Friday, June 1, 2007

How to Get Things Done - Colin Powell Version

My brother recently sent me a paraphrased list of Colin Powell's 'rules'. This is a man that has experienced the highest echelons of power, has been thoroughly tested, and knows how to get things done. I found his list doubly interesting. First, I think the rules are useful and insightful. Second, I was surprised by the fact that they overlap with my How to Get Things Done post. I like that some of what I've learned in the technology industry matches to lessons Colin Powell has learned in the military and in politics.

Colin Powell's Rules
  1. Being responsible sometimes means pissing people off.
  2. The day employees stop bringing you their problems is the day you have stopped leading them. They have either lost confidence that you can help them or concluded that you do not care. Either case is a failure of leadership.
  3. Don't be buffaloed by experts and elites.
  4. Don't be afraid to challenge the pros, even in their own backyard.
  5. Never neglect details.
  6. You don't know what you can get away with until you try.
  7. Keep looking below surface appearances. Don't shrink from doing so (just) because you might not like what you find.
  8. Organizations and plans don't really accomplish anything. Endeavors succeed or fail because of the people involved.
  9. Organization charts and fancy titles count for next to nothing.
  10. Never let your ego get so close to your position that when your position goes, your ego goes with it.
  11. The situation dictates which approach best accomplishes the team's mission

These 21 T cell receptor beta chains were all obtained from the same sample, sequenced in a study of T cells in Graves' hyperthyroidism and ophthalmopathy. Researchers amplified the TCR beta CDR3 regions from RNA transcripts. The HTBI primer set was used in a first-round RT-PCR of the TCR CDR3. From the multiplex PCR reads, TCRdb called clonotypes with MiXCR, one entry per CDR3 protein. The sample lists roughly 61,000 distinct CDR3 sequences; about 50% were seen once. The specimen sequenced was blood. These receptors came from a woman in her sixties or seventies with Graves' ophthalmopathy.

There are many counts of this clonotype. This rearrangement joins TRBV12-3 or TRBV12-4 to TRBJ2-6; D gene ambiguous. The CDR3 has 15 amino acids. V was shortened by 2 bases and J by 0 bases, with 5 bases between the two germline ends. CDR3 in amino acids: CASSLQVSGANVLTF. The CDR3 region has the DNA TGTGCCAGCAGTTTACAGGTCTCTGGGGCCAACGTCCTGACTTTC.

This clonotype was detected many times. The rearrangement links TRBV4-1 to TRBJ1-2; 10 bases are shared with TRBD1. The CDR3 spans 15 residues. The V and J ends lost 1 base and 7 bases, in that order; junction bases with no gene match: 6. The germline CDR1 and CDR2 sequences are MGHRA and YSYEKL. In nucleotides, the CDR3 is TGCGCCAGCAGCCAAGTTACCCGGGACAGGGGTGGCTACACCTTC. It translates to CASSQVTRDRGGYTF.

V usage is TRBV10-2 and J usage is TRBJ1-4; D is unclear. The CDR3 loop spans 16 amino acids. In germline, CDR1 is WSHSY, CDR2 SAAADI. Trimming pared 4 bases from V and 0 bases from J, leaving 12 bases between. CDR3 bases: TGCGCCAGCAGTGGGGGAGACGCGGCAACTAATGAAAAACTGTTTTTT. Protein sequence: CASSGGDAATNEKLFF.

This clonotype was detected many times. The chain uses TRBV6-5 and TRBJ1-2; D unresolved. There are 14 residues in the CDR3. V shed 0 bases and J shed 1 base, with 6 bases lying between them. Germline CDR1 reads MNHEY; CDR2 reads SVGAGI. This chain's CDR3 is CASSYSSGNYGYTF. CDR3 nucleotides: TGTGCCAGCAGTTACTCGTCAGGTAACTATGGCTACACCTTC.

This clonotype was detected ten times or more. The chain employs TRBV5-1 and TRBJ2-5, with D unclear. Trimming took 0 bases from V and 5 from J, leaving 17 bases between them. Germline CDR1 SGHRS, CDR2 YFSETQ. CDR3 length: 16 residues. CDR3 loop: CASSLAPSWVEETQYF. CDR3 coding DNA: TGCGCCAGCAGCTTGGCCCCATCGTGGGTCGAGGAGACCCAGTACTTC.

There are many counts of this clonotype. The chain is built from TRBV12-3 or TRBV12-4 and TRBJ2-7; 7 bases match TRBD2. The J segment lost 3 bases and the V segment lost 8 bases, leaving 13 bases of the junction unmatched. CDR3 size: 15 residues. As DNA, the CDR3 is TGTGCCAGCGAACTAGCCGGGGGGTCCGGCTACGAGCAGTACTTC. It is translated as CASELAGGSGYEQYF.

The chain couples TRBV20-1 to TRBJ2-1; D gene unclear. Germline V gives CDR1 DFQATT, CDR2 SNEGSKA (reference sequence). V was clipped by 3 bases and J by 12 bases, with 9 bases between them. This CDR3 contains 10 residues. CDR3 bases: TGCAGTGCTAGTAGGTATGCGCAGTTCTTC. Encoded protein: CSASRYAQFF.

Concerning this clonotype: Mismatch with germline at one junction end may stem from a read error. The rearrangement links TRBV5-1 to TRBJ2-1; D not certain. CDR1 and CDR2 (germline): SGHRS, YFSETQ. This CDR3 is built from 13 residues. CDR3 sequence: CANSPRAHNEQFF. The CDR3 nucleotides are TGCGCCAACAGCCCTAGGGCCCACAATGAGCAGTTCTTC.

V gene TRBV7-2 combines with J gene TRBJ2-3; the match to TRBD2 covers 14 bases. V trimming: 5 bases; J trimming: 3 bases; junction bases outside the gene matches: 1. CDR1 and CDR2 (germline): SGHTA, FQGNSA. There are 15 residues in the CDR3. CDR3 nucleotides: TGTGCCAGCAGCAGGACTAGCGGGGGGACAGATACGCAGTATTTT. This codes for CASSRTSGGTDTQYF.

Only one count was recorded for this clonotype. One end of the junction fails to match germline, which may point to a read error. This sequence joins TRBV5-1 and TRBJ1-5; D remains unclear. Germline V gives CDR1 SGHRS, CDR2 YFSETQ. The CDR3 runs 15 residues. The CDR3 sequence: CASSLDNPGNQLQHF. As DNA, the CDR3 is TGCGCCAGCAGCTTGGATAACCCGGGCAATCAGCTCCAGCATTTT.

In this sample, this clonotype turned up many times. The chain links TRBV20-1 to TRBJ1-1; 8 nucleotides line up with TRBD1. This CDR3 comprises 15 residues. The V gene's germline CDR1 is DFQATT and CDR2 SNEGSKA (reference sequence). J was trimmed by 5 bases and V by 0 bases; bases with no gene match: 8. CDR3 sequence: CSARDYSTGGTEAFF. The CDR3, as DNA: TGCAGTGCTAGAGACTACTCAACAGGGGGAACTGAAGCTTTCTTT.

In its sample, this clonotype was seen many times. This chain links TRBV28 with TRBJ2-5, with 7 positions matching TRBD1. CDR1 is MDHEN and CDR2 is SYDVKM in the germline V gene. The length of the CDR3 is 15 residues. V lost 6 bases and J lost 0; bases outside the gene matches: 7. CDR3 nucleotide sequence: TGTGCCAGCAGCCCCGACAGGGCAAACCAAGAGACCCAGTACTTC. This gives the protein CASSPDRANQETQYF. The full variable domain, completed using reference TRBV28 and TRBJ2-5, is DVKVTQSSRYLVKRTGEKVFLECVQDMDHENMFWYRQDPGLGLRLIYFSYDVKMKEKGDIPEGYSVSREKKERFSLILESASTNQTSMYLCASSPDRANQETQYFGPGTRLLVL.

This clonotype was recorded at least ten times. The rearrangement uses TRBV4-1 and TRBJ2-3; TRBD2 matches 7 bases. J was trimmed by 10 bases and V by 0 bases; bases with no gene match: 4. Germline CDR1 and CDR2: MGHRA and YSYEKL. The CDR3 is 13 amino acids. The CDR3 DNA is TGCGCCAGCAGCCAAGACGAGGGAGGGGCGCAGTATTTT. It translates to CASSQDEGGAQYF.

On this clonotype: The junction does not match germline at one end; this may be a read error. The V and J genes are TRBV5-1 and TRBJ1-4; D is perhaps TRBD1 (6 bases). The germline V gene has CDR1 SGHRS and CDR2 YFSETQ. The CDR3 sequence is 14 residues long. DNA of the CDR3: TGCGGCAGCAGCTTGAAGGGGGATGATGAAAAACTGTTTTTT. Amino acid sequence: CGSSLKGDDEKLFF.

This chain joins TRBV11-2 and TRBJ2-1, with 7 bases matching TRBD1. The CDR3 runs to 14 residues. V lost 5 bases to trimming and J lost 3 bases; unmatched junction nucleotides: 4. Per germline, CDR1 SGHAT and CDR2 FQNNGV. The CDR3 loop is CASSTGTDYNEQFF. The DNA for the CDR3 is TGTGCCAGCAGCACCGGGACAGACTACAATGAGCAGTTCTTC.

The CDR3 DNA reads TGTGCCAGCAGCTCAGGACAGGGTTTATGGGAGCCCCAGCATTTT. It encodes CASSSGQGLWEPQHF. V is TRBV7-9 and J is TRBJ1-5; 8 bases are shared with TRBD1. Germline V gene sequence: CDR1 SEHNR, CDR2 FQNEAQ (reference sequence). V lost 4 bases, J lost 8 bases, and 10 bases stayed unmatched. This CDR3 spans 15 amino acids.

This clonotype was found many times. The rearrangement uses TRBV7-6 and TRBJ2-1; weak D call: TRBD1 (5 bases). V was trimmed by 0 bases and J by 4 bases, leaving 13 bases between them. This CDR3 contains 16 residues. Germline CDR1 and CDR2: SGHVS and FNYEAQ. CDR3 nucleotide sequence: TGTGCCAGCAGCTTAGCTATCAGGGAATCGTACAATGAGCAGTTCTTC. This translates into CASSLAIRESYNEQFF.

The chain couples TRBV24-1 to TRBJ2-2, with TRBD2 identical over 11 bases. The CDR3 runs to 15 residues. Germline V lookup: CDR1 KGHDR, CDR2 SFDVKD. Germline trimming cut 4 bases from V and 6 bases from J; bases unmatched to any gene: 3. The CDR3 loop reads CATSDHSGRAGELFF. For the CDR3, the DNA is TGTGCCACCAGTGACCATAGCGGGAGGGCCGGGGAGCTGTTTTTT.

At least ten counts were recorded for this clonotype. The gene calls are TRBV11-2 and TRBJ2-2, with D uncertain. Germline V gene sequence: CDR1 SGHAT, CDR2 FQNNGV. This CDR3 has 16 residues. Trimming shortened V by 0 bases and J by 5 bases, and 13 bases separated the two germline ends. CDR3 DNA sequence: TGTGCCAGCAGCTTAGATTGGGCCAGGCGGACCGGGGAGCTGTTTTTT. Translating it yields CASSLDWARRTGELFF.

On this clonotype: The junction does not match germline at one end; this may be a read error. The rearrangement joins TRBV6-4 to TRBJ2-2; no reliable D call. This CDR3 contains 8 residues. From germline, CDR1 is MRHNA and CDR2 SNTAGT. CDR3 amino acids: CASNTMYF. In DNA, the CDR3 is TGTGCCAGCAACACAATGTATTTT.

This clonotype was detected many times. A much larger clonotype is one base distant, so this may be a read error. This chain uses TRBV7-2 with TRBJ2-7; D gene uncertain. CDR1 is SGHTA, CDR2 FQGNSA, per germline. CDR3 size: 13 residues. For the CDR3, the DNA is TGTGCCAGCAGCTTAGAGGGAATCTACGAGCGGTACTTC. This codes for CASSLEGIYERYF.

12. Perpetual optimism is a force multiplier.
  13. Rules for Picking People: Look for intelligence and judgment, and most critically, a capacity to anticipate. Look for loyalty, integrity, a high energy drive, a balanced ego, and the drive to get things done.
  14. Great leaders are almost always great simplifiers, who can cut through argument, debate and doubt, to offer a solution everybody can understand.
  15. Use your gut:
    1. Part I: "Use the formula P=40 to 70, in which P stands for the probability of success and the numbers indicate the percentage of information acquired.
    2. Part II: "Once the information is in the 40 to 70 range, go with your gut.
  1. The man on the front line is always right and management is wrong, unless proved otherwise.
  2. Surround yourself with people who take their work seriously, but not themselves, those who work hard and play hard.
  3. Command is lonely.
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